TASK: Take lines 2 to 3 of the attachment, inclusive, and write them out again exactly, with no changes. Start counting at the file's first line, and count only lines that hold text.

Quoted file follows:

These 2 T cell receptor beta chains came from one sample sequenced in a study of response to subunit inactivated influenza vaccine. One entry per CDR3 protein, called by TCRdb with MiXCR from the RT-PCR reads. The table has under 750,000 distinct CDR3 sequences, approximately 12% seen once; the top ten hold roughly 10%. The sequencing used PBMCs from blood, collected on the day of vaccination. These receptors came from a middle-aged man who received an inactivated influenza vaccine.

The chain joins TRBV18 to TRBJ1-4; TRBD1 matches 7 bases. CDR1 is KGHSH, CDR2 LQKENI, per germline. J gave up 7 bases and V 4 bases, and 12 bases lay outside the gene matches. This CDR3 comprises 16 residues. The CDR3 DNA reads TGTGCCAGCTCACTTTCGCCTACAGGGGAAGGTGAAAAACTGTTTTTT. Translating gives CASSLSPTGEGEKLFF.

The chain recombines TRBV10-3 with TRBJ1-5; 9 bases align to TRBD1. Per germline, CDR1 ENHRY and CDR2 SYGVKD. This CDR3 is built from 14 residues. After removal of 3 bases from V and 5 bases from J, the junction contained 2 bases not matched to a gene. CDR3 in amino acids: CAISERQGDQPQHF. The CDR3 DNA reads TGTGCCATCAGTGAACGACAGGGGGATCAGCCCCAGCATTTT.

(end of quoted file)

The chain joins TRBV18 to TRBJ1-4; TRBD1 matches 7 bases. CDR1 is KGHSH, CDR2 LQKENI, per germline. J gave up 7 bases and V 4 bases, and 12 bases lay outside the gene matches. This CDR3 comprises 16 residues. The CDR3 DNA reads TGTGCCAGCTCACTTTCGCCTACAGGGGAAGGTGAAAAACTGTTTTTT. Translating gives CASSLSPTGEGEKLFF.

The chain recombines TRBV10-3 with TRBJ1-5; 9 bases align to TRBD1. Per germline, CDR1 ENHRY and CDR2 SYGVKD. This CDR3 is built from 14 residues. After removal of 3 bases from V and 5 bases from J, the junction contained 2 bases not matched to a gene. CDR3 in amino acids: CAISERQGDQPQHF. The CDR3 DNA reads TGTGCCATCAGTGAACGACAGGGGGATCAGCCCCAGCATTTT.